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In April 2016, the Centers for Medicare and Medicaid Services (CMS) introduced the Comprehensive Care for Joint Replacement (CJR) model to increase quality and cost efficiency for Medicare beneficiaries undergoing two of the most common inpatient procedures: hip and knee replacements.
CJR is a five-year model designed to test whether episode-based bundled payments and quality measurement for lower extremity joint replacements (LEJR) can cut down costs and improve patient outcomes. In January 2013, CMS experimented with a similar model called the Bundled Payments for Care Improvement (BPCI) initiative, which tested a wider sample of clinical episodes. Bundled payments are an alternative to fee-for-service reimbursement where a single CMS payment covers all the care a patient may receive throughout their course of treatment. The goal of this system is to reduce overall healthcare costs, and incentivize increased care coordination among hospitals, physicians, and post-acute care providers.
When the CJR model was launched in 2016, participation was mandatory for all Inpatient Prospective Payment System (IPPS) providers located within the 67 Metropolitan Statistical Areas (MSAs) selected for testing—with as many as 800 hospitals participating. At the end of the second performance year, involvement became voluntary for care centers in 33 of the participating MSAs and for all rural and low volume providers.
Fig 1 Map from Definitive Healthcare’s Expert Premium Content platform. Data as of 09/04/2019.
Participation in the model has almost halved since this change was finalized in 2017. According to recent Definitive Healthcare data, a total of 488 hospitals are participating in the CJR model through the program’s end in December 2020.
The CJR episode is initiated by admission to an acute care facility for an LEJR procedure and ends 90 days after date of discharge from the hospital where surgery was performed. This “anchor” hospital, as it’s called, is accountable for the quality and cost of beneficiary care during the entire post-discharge recovery period.
There are four different episodes of care under CJR, determined by the initiating diagnosis-related group—in this case, either DRG 469 or DRG 470—as well as whether the patient has a hip fracture.
LEJR procedures were selected for testing in this model because historically, hip and knee replacement procedures are among the most utilized and have high expenditures with significant variation in spending—particularly in post-acute care. The ultimate aim of the CJR model is to provide an opportunity for providers to identify efficiencies for both planned and urgent LEJR procedures by transferring financial risk to the hospital.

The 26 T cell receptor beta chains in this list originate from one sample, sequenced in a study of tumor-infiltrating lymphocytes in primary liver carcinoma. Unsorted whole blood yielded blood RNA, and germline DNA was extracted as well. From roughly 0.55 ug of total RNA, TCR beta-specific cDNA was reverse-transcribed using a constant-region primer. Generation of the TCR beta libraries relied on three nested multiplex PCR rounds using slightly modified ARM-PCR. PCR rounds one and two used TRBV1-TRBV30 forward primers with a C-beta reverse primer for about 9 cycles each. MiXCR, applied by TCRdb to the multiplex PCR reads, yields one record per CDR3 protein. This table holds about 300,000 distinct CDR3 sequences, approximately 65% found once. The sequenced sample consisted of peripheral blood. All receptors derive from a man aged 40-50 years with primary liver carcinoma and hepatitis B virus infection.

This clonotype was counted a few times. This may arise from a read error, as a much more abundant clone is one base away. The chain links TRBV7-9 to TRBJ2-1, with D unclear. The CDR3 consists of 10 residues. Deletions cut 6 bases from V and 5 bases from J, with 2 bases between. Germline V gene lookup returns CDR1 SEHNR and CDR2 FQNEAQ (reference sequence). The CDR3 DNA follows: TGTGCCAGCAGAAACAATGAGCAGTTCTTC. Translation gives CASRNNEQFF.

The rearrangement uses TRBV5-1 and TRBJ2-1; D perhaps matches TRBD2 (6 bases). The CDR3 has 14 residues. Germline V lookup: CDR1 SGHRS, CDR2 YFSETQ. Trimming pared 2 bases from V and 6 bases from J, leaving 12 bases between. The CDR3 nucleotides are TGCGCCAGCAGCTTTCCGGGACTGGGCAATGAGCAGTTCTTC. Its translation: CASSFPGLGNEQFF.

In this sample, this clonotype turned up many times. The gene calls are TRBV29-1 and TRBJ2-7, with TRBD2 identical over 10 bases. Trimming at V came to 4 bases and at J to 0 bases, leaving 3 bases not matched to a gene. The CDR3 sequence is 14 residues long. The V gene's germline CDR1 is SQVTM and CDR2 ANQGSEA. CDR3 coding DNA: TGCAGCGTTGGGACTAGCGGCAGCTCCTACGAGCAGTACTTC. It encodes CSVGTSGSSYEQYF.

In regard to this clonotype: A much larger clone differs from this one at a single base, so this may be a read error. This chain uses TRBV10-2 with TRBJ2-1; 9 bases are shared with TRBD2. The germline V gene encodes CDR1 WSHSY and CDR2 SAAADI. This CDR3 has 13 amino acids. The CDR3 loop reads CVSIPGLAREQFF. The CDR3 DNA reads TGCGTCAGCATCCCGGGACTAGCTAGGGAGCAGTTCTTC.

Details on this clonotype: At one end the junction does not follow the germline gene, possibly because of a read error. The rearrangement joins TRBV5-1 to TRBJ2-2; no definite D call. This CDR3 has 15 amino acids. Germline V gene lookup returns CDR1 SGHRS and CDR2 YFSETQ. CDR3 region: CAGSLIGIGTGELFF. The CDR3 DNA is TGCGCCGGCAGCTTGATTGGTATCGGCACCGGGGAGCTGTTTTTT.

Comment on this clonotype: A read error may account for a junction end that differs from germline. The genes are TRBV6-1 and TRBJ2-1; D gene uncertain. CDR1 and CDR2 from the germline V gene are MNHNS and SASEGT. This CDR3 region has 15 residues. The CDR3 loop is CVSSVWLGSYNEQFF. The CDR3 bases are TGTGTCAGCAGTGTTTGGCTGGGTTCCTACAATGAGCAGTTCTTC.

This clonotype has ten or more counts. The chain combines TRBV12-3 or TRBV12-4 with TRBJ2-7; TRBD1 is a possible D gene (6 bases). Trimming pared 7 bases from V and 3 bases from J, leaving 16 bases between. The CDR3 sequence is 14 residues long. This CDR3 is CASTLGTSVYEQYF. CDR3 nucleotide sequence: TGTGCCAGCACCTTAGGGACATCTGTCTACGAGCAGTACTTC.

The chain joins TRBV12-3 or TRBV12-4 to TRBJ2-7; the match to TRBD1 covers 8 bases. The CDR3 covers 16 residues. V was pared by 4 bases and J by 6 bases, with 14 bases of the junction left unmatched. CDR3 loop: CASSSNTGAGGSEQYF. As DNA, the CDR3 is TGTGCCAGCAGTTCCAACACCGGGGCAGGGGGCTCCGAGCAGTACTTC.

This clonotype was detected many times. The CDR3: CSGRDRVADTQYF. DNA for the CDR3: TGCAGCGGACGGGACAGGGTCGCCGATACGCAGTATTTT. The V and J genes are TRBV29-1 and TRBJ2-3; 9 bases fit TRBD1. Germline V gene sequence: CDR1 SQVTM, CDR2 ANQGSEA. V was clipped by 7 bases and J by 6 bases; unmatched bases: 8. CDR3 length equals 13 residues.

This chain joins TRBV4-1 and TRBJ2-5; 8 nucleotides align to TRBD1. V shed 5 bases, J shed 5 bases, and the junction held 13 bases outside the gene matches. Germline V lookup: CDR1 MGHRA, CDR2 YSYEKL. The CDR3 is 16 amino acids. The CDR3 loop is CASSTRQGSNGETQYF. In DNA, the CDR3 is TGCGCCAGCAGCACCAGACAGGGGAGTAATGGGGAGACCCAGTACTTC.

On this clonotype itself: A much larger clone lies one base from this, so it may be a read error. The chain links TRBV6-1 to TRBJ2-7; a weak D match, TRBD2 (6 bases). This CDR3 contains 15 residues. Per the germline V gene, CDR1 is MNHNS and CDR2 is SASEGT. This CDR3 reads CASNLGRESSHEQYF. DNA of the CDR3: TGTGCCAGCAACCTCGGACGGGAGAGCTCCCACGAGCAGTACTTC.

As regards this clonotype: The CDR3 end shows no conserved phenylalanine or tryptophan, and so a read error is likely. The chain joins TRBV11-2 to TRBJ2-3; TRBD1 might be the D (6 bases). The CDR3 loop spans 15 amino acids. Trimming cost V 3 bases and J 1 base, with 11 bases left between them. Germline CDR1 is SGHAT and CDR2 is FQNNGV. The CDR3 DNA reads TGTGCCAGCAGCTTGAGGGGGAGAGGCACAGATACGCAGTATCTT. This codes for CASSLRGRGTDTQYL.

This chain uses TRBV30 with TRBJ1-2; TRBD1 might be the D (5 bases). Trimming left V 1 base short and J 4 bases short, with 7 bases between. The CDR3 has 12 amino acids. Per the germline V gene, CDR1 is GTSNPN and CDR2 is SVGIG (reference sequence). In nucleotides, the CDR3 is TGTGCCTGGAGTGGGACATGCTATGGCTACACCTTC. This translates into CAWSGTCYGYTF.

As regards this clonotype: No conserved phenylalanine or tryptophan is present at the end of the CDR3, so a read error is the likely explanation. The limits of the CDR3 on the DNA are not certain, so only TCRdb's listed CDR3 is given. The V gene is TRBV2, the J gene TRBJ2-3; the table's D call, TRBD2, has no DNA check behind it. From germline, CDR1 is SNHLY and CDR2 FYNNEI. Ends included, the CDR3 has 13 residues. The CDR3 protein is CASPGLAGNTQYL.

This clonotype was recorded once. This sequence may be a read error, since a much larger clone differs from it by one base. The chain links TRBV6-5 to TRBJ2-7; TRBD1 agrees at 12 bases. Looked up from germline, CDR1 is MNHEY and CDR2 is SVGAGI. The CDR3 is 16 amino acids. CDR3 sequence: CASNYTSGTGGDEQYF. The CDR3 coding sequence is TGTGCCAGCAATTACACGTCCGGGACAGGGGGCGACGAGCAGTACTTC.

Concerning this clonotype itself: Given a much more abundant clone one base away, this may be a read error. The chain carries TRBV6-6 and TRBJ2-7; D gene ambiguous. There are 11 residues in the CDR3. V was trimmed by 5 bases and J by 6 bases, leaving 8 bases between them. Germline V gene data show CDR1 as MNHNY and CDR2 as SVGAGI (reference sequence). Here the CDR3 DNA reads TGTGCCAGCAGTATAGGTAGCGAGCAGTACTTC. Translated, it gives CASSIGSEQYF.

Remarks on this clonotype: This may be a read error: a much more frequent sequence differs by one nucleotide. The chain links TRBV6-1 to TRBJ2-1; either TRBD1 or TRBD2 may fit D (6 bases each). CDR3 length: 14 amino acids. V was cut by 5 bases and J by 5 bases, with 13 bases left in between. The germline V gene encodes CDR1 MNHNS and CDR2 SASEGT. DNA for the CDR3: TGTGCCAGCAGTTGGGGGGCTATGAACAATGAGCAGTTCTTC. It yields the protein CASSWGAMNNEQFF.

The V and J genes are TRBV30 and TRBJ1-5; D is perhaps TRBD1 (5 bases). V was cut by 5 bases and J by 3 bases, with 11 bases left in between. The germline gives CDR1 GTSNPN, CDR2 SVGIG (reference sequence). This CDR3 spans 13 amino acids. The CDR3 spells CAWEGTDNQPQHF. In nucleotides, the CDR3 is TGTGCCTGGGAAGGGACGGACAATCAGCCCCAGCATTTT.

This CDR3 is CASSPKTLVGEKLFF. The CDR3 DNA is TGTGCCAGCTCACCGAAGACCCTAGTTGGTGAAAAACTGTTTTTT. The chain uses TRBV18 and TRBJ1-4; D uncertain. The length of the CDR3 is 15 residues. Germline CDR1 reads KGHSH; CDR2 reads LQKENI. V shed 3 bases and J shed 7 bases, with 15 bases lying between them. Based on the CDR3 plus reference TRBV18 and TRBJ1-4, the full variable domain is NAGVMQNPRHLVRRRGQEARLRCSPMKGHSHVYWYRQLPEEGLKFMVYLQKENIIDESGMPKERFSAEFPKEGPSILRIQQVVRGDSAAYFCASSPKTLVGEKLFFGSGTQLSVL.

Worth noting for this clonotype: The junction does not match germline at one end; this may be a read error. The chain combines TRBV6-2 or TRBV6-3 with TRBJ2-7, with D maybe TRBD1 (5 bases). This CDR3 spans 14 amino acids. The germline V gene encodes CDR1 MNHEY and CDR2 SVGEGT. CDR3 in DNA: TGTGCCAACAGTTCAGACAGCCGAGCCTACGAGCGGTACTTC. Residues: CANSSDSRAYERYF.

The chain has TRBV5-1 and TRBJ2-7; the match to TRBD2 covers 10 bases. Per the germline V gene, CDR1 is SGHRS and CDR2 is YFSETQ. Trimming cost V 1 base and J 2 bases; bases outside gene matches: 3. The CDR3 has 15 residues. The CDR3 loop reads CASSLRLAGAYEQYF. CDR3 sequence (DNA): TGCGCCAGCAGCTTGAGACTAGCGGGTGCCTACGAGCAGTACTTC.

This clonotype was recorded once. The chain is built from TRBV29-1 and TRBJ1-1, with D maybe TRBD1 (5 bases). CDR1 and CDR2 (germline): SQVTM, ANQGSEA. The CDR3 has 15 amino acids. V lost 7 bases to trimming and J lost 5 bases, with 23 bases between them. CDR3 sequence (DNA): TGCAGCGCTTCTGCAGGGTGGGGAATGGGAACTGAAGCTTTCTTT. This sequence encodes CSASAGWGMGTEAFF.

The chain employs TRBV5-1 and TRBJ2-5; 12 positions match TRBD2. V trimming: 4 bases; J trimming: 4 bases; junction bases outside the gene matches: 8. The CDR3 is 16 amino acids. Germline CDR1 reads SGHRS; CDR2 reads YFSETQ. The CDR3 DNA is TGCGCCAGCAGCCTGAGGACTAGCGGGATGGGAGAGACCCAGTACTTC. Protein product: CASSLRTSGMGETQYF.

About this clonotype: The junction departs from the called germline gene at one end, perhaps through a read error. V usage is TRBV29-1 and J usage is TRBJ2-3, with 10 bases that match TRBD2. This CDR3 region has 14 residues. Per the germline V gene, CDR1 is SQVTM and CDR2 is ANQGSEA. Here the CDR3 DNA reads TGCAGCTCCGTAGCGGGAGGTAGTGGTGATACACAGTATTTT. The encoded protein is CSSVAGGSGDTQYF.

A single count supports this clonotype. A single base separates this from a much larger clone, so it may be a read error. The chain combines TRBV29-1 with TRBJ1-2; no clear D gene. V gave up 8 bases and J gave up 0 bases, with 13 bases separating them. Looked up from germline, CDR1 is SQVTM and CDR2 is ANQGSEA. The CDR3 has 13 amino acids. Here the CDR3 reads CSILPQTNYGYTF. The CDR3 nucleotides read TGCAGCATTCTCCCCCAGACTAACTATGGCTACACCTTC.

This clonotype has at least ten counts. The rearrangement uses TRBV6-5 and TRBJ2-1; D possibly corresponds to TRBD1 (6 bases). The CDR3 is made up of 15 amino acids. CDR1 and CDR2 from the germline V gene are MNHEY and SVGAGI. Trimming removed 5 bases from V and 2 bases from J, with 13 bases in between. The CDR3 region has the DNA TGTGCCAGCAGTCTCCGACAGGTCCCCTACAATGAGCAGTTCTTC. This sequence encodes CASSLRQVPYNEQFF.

In June 2019, CMS published their Performance Year Two Evaluation Report for the CJR model, and the results show an overall decrease in average cost per episode from just the first to the second performance year.
Fig 2 Chart from Definitive Healthcare’s Expert Premium Content platform, using data extracted from CMS as of 09/04/2019.
Between 2016 and 2017, cases of DRG 470—replacement or reattachment without major complications or comorbidities—without a hip fracture had the greatest decrease in average cost per episode, at just over 3 percent reduction. These cases also saw the second highest increase in number of episodes at a 1.8 percent rise. Cases of DRG 469—replacement or reattachment of lower extremity with major complications or comorbidities—with a hip fracture had the biggest increase in number of episodes, from 7,392 in 2016 to 7,575 in 2017, for a 2.5 percent rise in occurrence.
DRG 470 without a hip fracture not only had the largest decrease in average cost per episode between 2016 and 2017, but also saw the greatest total number of episodes in the same time frame. At a regional level, South Atlantic hospitals have the most episodes of DRG 470 with just over 70,000 cases. Cost per episode is highest in New England area hospitals—with an average price tag of $21,418 per case—while the Middle Atlantic region has seen the biggest decrease in cost per episode at nearly 4 percent.
Fig 3 Map from Definitive Healthcare’s Expert Premium Content platform, using data extracted from CMS as of 09/04/2019.
On a more granular level, it’s interesting to note that the same top four hospitals—Hospital for Special Surgery (New York, NY), New England Baptist Hospital (Boston, MA), Evanston Hospital (Evanston, IL) and Mayo Clinic St. Mary’s Campus (Rochester, MN)—reported the highest volume of DRG 470 without hip fracture episodes in both the first and second performance years.
Though this model has prompted a decrease in overall cost per CJR episode, there are some outlying facilities that have not followed this trend. In the CJR program, the nationwide average cost per episode for DRG 470 without a hip fracture is about $17,600—a notable drop from the $18,200 average cost in 2016. In reviewing the hospitals with the highest average cost per episode and filtering out facilities with ten or fewer cases, four facilities were found to have an average cost per episode of $50,000 or greater. The University of Maryland Medical Center (Baltimore, MD) has the highest cost at $68,670 per episode, followed by Crescent Medical Center Lancaster (Lancaster, TX) at $66,223 per episode.
Interested in learning more about how CMS participation impacts your business? Definitive Healthcare tracks CJR and other CMS program performance for more than 8,800 U.S. hospitals and health systems. Sign up for a free trial today to see how you can: